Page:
Different types of office layout that are commonly used are as follows:
a. Cubicle Type Office Plan/Layout:
It is the type of layout in which the partition walls are arranged on three sides of the space to form a cubicle. This type of office plan is mostly used by private companies.
b. Team Type Office Plan/Layout:
Team type of office plan is the type of floor plan in which the entire space is divided into respective departments. The size of each department is determined based on the number of employees in a particular department.
c. Open Type Office Plan/Layout:
It is the type of floor plan in which the entire space is utilized for the seating of employees by placing a lounge seating unit.
3. Garden Plan:
Garden plan is becoming very popular these days. It includes a bird’s eye view of the landscaping and planting arrangements.
4. Fire and Emergency Plan:
Fire and emergency plan is the top view representation of the emergency evacuation plan in the event of a fire.
5. Seating Plan:
Seating plan is mostly used for the construction of auditoriums, theatres, etc. It refers to the top view representation of the seating arrangement within an enclosed space.
vi. Limitations of a Floor Plan
The limitations of a floor plan can be listed as follows:
a. It does not give any information regarding the necessary construction works in detail.
b. It does not provides complete technical information as that required for the construction planners, managers, and engineers. Such as adequate technical information regarding the civil works, plumbing works, etc.
c. Sectional Drawing
Sectional drawing is the symbolic representation of how the building will look if it is sliced in half or is cut along a certain plane.
It is necessary to understand the interrelation between the various components of a building which cannot be interpreted clearly from a simple floor plan.
The imaginary plane along which the building is cut is generally referred to as the section plane.
Section plane is represented utilizing a line comprising of a series of long and short dashes.
In case, more than one sectional plane is present then each of the sectional planes is represented by a particular number or alphabets at either end of the line.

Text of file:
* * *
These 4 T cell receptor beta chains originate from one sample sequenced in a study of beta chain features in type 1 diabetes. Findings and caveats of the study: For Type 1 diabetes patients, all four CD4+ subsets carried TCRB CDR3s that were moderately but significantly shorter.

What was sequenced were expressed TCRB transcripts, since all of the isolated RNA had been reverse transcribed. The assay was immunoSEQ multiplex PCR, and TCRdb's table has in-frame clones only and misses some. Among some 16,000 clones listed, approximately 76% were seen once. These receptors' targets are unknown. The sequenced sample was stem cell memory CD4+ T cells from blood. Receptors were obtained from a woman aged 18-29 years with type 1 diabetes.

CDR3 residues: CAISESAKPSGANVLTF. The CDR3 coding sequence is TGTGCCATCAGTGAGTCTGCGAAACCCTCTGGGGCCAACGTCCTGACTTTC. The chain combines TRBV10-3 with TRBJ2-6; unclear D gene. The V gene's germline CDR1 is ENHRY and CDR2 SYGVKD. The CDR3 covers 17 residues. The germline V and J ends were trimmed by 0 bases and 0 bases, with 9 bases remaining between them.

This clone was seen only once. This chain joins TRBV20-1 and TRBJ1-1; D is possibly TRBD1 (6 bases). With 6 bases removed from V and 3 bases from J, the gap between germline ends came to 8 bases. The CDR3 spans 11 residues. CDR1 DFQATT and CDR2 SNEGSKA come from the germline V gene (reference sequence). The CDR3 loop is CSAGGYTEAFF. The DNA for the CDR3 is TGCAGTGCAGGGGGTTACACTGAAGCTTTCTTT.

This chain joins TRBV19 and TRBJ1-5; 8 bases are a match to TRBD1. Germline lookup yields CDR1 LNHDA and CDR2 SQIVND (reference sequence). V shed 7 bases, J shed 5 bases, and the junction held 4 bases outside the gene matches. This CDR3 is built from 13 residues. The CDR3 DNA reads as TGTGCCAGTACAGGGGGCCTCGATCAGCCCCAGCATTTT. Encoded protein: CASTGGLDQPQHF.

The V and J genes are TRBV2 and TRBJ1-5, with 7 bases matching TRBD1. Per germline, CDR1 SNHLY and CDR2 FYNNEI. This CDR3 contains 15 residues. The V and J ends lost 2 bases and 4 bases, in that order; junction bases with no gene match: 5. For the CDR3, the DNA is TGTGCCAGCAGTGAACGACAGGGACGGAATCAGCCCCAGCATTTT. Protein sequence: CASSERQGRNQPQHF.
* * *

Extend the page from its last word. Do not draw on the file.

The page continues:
i. Scale for Sectional Drawing
The appropriate scale for the sectional drawing is selected based on the overall size of the building. However, the sectional drawing can include the complete building or a particular part or component of a building, or an assembly of components.
ii. Purposes of Sectional Drawing
The major purposes of sectional drawing can be listed as follows:
a. It is essential to get a clear understanding of a particular section of the building.
b. It helps to understand the internal details of a component or building section. Such as sectional drawings of walls can depict the internal cuts of the gypsum boards, plates, studs, and insulation.
c. It can be used to know about the materials to be used and the assembly of the materials.
Elevation can be defined as the orthographic projection of a particular side of the building.
Elevation depicts the representation of a side of the proposed building, for example, if the elevation represents the southern side of the building, it is known as the South elevation.
The primary objective of preparing the elevation of buildings is to have an idea about how the particular side of the building will look after it has been completed (i.e. it depicts the finished appearance of the particular side of the building ).
The elevation is drafted based on the vertical height dimensions of the building.
i. Types of Elevation
The elevation can be divided into the following types:
a. External Elevation:
The external elevation is the symbolic representation of the outer side of the building.
It essentially includes the type of finish of the outside of the building, any existing projections, and the floor height.
External elevation can be represented in 2D or 3D view.
It can also provide information regarding the different materials to be used in the various components of the building. There are four types of external elevation:
i. North Elevation
ii. East Elevation
iii. South Elevation
iv. West Elevation
b. Internal Elevation:
Interior elevation is the symbolic representation of the interior portion of a building.
Usually, the interior elevation is used for the designing and construction of the kitchens, living rooms, etc that require the pre-visualization of the interior components.
Interior elevations provide the details of the interior space along with the furniture details, type of lightings, type of paints, etc.
Mostly, internal elevations are represented in 3D view.
e. Landscape Plan
The landscape plan is used to represent the exterior open space of the building from a bird’s eye view.
Usually, the landscape plan is used for the architecturally important structures.